). However, although considered a gold standard, this procedure comes at significant cost when applied genome-wide due to the amount of sequencing coverage required. Therefore, this technology is not yet suitable for affordable genome-wide measurements. The methods presented in this paper are motivated by the demand for high-throughput measurements necessary to construct genome-wide methylation profiles.
Recent advances in microarray technology and laboratory protocols provide an alternative high-throughput platform for assessing DNA methylation. Since methylation of adjacent cytosines in small regions of a few hundred base pairs tends to be highly correlated (Eckhardt and others, 2006
), lower resolution strategies based on methylated DNA enrichment provide a cost-effective alternative to bisulfite sequencing. These approaches employ proteins that selectively bind (affinity purification) (Weber and others, 2005
) or cut (restriction enzymes) DNA depending on its methylation status. Following a procedure that enriches for either methylated or unmethylated DNA, microarrays are used to detect the DNA fragments. Coupled with suitable analytical tools, these strategies can provide accurate genome-wide methylation profiles. A recent comparison of methods É found that the restriction enzyme McrBC, which selectively cuts methylated DNA (Sutherland and others, 1992
; Ordway and others, 2006
), has higher sensitivity than the commonly used methylated DNA immunoprecipitation (MeDIP) affinity purification protocol, É in regions of lower CpG density (Irizarry and others, 2008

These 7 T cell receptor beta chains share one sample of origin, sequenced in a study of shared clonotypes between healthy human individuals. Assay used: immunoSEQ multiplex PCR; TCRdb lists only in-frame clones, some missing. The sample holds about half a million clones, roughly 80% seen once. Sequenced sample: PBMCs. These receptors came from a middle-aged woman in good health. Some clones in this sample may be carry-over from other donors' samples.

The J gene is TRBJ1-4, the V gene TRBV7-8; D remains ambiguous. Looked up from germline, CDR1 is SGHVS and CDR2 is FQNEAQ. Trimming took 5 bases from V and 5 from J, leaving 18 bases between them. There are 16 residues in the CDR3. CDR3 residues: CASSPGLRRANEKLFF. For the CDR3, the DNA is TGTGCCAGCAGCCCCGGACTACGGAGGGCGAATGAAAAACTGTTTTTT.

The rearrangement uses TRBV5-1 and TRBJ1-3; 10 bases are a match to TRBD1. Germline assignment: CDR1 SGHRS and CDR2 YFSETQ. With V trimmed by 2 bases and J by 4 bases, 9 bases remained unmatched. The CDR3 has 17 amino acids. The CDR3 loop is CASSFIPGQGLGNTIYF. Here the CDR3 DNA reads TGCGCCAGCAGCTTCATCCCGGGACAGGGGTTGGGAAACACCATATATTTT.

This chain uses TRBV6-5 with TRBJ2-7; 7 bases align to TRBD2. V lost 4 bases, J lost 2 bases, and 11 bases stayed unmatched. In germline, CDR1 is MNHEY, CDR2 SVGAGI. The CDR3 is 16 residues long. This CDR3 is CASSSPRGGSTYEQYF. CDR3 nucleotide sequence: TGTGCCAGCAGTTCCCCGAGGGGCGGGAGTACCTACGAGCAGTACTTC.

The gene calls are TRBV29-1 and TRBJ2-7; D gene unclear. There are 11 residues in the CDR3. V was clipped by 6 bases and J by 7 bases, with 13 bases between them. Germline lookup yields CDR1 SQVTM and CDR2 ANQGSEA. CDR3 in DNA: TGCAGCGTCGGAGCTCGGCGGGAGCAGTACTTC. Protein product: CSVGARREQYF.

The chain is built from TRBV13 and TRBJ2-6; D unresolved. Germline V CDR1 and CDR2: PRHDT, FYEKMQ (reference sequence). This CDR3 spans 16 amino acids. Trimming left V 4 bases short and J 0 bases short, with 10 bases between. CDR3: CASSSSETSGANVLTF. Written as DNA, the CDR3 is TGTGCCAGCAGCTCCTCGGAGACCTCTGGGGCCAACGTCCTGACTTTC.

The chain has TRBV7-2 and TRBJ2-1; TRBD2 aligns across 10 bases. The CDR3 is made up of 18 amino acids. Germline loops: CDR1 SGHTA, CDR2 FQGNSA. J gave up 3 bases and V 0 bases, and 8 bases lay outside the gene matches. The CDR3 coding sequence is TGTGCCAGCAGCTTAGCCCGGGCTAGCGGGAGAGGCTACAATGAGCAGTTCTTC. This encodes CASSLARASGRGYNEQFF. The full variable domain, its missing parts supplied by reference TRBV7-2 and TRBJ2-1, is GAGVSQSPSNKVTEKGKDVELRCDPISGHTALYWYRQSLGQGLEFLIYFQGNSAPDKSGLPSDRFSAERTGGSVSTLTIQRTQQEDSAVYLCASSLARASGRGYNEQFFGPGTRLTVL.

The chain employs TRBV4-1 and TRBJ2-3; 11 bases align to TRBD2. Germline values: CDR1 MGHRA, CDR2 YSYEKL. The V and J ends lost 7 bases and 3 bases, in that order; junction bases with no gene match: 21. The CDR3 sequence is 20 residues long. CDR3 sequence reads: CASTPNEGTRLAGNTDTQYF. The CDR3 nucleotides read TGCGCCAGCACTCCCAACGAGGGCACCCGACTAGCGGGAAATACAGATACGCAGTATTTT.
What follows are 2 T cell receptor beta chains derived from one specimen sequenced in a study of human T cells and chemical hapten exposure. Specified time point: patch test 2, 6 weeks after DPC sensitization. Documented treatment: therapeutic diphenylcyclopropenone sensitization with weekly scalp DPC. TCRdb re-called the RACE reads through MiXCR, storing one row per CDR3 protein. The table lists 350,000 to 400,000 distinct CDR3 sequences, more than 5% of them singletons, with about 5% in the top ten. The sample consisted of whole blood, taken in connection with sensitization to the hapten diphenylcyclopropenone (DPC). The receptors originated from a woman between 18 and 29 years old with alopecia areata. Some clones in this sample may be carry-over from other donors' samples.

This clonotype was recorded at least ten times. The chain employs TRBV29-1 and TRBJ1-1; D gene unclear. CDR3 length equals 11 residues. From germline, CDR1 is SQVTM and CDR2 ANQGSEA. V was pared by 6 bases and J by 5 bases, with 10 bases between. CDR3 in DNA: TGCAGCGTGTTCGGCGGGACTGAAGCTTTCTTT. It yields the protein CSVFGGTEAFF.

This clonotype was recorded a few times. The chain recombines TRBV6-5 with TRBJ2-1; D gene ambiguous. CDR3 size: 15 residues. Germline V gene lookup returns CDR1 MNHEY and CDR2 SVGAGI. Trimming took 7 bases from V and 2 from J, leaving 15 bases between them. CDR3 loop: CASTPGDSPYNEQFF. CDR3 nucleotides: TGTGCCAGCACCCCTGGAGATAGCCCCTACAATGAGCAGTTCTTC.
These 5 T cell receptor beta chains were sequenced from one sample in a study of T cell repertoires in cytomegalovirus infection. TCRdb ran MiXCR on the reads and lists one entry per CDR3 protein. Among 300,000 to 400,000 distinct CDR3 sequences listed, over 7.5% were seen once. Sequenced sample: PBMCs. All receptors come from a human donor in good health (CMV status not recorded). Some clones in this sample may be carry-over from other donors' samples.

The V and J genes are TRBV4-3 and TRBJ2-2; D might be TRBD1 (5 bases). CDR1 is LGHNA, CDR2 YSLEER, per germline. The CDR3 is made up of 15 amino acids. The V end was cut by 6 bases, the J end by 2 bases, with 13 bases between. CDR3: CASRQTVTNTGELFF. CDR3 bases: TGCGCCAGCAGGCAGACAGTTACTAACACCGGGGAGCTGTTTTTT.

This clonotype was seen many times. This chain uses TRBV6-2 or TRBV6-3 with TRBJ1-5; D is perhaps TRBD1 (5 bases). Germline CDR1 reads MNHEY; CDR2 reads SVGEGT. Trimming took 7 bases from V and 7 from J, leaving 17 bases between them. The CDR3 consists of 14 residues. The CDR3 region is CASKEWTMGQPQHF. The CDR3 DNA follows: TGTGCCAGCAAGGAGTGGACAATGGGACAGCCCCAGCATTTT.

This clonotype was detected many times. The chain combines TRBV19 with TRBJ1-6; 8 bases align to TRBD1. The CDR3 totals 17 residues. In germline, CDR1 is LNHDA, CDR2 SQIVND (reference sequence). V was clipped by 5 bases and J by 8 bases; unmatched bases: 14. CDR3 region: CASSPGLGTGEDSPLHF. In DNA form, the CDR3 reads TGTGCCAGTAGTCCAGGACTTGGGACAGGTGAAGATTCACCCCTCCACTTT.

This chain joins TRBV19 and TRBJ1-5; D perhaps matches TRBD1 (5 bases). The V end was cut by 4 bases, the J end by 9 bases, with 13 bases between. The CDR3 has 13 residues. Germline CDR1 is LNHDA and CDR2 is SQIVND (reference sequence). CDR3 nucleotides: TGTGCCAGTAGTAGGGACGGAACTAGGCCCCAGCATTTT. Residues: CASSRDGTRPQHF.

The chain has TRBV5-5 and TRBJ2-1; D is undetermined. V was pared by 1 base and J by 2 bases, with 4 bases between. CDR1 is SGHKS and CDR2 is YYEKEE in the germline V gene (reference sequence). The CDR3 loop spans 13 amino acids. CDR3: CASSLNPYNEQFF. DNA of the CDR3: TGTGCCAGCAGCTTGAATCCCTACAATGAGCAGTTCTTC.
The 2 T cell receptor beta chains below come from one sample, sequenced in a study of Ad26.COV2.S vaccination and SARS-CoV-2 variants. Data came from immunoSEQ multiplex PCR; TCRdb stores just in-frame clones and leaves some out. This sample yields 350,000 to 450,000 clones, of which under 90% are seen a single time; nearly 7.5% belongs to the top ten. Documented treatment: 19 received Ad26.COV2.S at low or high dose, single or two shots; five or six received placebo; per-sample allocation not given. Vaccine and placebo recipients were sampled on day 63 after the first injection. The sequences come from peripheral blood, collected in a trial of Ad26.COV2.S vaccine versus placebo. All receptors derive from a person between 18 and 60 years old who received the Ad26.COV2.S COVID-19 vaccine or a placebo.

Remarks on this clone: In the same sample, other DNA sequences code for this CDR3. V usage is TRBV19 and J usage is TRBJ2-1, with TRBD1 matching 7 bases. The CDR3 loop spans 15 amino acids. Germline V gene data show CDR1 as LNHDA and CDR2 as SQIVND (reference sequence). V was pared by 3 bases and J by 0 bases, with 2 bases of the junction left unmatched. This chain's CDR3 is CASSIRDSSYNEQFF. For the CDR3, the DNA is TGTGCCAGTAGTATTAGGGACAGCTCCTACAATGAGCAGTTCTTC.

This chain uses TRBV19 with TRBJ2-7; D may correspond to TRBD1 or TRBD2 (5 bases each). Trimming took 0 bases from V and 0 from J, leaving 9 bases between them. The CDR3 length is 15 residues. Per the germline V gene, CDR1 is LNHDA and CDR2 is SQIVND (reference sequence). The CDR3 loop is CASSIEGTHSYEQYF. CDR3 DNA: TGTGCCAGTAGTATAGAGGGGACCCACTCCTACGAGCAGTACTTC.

). While analytical methods have been developed for MeDIP (Down and others, 2008
; Pelizzola and others, 2008
), tools are currently lacking for McrBC DNA methylation data.
The microarray measurements produced by the procedures described above present new statistical challenges. We have developed an empirical Bayes estimation strategy that, when combined with appropriately normalized McrBC-enriched DNA microarray data, produces accurate percentage methylation estimates with a mean error of 10% compared to bisulfite sequencing estimates. As in applications of empirical Bayes methods to other microarray data settings (Efron and others, 2001
; Smyth, 2004
; Irizarry and others, 2003
), we take advantage of the massively parallel structure of the data to borrow information across the ensemble of probes. Since accurate methylation estimates are highly dependent on suitable pre-processing to remove systematic biases, we also present a novel normalization strategy. In so doing, we demonstrate that well-established methods, developed largely in the context of gene expression analysis, are often inappropriate for DNA methylation data. While these methods have been widely and successfully used in a variety of other microarray applications, certain key assumptions underlying the strategies are violated in the DNA methylation setting leading to inaccurate estimates.
This article is organized as follows. We begin with a description of our example data sets in Section 2. Section 3 lays out limitations of existing methods for preprocessing DNA methylation data. In Section 4, we describe our normalization strategy and the empirical Bayesian estimator of percentage methylation. Results demonstrating the utility of our methods are presented in Section 5. We conclude with a discussion in Section 6. Derivations and practical issues including microarray data quality control are included in the supplementary material
available at Biostatistics